VW’s SEAT Plant Could Be Shut for Weeks, Report Says

Volkswagen’s SEAT division, which produces vehicles for Europe and a number of other markets, plans to stop work on Monday, Reuters reports. A workers union leader told Reuters that the stoppage could last up to six weeks, while the country implements nationwide lockdown procedures. The stoppage itself is linked to component shortages, as well as the national lockdown.

The SEAT plant in Martorell, Spain, is the brand’s main production facility and builds about 2,100 vehicles per day—a car every 40 seconds. The plant employs approximately 7,000 workers.

SEAT’s Martorell plant will likely be the first major auto plant shutdown in the European Union outside of Italy; Ferrari and Lamborghini have already shuttered their plants in Italy, as have a number of suppliers. But with the coronavirus threat shifting to Spain, which has become the EU country with the second highest number of infection cases and deaths after Italy, the idling of the Martorell plant could be a preview of what’s to come for major European automakers in Germany, including parent company Volkswagen itself, as EU countries take greater measures to curb the epidemic by implementing lockdowns.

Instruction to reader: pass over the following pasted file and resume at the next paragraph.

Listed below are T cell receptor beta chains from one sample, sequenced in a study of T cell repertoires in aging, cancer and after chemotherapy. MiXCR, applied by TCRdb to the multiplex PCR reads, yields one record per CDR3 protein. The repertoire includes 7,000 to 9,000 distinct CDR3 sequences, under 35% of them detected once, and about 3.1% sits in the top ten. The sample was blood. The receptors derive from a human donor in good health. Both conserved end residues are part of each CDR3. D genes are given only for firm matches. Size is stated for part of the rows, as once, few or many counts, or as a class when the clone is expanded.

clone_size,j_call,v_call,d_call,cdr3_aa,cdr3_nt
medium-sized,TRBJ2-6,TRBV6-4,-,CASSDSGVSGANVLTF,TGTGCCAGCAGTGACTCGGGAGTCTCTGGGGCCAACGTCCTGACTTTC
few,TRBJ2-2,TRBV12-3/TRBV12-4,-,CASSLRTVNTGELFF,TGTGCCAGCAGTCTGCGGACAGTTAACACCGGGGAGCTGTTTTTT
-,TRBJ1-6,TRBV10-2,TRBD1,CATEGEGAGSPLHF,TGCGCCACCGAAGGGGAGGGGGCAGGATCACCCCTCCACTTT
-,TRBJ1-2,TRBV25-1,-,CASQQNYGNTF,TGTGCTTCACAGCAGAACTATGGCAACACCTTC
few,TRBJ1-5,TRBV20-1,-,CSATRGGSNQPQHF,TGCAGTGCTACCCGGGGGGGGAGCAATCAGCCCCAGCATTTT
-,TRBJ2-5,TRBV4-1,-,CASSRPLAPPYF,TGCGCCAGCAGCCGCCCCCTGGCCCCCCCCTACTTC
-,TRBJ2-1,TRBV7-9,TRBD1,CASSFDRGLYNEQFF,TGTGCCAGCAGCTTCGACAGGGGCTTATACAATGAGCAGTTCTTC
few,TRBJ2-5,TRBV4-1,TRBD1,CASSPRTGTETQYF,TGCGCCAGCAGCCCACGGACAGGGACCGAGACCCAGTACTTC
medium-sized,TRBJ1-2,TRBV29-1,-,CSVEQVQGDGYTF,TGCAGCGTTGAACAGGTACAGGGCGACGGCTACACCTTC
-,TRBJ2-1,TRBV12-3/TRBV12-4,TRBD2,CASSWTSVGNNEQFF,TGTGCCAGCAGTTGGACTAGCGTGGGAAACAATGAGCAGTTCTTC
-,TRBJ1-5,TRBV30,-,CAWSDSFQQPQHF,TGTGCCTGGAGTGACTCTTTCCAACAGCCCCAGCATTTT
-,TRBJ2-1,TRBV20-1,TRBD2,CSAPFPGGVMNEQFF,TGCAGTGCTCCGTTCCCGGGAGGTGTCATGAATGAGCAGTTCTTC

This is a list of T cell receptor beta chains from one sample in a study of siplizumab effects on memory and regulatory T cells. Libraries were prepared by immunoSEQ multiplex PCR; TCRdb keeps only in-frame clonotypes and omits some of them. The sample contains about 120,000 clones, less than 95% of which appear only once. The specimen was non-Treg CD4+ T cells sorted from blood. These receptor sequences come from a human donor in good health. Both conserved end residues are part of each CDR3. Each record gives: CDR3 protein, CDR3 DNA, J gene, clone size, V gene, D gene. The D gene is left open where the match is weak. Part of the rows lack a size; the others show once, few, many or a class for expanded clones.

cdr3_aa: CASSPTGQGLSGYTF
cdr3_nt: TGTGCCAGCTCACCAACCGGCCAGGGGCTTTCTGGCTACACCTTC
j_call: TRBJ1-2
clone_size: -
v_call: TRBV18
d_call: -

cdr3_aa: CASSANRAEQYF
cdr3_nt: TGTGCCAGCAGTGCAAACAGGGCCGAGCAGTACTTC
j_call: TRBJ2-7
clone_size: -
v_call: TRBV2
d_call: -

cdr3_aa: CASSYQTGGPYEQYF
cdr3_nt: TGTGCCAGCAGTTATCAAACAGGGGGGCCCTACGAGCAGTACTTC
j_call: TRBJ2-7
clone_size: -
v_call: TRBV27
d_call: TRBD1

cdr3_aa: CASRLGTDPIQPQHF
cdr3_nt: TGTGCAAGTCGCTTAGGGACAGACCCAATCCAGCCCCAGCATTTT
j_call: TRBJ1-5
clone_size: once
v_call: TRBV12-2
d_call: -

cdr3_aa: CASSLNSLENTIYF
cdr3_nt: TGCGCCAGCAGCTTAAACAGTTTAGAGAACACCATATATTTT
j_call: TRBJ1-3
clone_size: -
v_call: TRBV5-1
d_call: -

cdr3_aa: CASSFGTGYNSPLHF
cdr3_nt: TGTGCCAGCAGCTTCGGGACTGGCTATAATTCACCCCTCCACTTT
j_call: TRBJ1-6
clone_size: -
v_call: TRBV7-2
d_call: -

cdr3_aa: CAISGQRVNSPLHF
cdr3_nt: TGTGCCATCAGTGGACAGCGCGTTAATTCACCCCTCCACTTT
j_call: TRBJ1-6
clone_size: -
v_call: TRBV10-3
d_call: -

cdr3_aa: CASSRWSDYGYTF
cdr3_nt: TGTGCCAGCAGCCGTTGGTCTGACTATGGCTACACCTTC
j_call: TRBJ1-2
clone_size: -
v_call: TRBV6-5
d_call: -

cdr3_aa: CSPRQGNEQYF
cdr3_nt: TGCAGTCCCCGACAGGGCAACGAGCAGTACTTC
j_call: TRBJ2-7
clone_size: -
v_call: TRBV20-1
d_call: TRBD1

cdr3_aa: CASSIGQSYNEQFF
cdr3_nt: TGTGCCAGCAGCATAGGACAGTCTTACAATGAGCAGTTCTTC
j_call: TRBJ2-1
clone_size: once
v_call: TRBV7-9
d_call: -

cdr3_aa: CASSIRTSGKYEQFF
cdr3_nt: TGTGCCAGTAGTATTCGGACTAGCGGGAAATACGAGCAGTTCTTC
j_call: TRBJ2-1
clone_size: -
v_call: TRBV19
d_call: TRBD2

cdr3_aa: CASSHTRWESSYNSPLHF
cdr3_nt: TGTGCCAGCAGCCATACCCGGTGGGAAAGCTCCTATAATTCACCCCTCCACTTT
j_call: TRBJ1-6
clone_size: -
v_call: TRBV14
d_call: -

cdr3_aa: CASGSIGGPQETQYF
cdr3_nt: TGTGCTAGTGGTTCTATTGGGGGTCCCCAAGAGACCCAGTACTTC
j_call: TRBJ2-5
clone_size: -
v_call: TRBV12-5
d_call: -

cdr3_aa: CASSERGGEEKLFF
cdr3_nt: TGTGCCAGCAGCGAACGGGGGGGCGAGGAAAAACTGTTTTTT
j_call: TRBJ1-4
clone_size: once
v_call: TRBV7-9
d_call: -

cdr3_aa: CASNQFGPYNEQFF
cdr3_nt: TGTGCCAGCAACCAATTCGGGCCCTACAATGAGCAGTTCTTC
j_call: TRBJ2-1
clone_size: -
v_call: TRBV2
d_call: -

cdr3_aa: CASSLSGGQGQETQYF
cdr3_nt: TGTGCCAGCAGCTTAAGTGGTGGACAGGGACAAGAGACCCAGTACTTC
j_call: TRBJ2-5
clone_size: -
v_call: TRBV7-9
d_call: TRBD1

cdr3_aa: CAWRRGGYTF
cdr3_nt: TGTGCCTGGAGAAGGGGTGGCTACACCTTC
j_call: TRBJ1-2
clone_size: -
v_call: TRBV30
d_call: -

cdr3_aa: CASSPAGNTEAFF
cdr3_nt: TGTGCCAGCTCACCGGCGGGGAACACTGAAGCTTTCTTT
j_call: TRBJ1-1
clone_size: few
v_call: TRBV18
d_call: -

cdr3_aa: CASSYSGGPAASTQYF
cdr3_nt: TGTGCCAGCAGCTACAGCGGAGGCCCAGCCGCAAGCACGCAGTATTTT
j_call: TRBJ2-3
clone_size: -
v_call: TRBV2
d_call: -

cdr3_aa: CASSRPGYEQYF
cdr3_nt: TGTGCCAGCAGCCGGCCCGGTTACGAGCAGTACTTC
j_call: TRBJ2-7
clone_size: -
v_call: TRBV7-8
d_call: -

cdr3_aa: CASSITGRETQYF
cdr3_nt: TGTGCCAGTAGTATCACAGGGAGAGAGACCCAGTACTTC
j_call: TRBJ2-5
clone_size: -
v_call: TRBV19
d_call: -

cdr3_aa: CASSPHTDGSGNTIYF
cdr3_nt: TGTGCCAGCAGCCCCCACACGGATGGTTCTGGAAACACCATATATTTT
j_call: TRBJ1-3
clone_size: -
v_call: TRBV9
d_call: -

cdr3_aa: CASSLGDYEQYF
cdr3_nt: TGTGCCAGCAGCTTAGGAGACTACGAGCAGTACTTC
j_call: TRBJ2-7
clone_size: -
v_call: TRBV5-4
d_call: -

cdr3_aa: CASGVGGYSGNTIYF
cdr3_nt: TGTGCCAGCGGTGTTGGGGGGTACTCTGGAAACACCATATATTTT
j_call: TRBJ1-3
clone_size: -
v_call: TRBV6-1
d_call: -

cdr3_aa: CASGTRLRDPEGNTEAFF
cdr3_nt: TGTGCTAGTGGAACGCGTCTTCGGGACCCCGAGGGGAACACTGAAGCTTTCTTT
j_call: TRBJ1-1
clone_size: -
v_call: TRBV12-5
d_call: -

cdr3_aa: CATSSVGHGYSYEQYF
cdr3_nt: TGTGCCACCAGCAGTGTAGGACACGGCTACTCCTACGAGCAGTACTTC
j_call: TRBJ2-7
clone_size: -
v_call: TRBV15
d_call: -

A week ago German Chancellor Angela Merkel stated that as many as 70% of Germany’s residents could eventually become infected with the coronavirus, prompting fears of industry grinding to a halt in a matter of days. Germany closed its borders today with France, Switzerland and Austria, making an exception for commercial traffic. This buys the auto plants in Germany some time, unless a more stringent lockdown is ordered or if suppliers in neighboring countries come to a standstill sooner.

Spain will implement a 15-day lockdown starting on Monday, March 16, that will aim to curb the spread of the coronavirus, which has resulted in at least 7,000 instances of infections and the deaths of 288 people in the country.

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